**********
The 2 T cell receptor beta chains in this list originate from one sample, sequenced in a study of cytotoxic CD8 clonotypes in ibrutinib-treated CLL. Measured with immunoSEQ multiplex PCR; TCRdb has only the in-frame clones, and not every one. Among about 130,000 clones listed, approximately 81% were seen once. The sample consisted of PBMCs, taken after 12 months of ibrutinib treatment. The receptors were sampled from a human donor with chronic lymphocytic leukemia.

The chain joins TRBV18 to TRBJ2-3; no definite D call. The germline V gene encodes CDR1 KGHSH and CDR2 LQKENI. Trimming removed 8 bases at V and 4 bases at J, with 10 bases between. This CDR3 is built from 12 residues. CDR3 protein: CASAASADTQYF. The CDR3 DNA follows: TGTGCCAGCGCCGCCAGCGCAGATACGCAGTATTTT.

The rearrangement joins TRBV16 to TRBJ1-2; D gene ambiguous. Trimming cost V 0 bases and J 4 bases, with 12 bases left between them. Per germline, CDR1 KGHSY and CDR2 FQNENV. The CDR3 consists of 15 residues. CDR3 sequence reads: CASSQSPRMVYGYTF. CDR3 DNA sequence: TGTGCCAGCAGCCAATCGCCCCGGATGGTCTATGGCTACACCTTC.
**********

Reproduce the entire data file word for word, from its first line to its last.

The 2 T cell receptor beta chains in this list originate from one sample, sequenced in a study of cytotoxic CD8 clonotypes in ibrutinib-treated CLL. Measured with immunoSEQ multiplex PCR; TCRdb has only the in-frame clones, and not every one. Among about 130,000 clones listed, approximately 81% were seen once. The sample consisted of PBMCs, taken after 12 months of ibrutinib treatment. The receptors were sampled from a human donor with chronic lymphocytic leukemia.

The chain joins TRBV18 to TRBJ2-3; no definite D call. The germline V gene encodes CDR1 KGHSH and CDR2 LQKENI. Trimming removed 8 bases at V and 4 bases at J, with 10 bases between. This CDR3 is built from 12 residues. CDR3 protein: CASAASADTQYF. The CDR3 DNA follows: TGTGCCAGCGCCGCCAGCGCAGATACGCAGTATTTT.

The rearrangement joins TRBV16 to TRBJ1-2; D gene ambiguous. Trimming cost V 0 bases and J 4 bases, with 12 bases left between them. Per germline, CDR1 KGHSY and CDR2 FQNENV. The CDR3 consists of 15 residues. CDR3 sequence reads: CASSQSPRMVYGYTF. CDR3 DNA sequence: TGTGCCAGCAGCCAATCGCCCCGGATGGTCTATGGCTACACCTTC.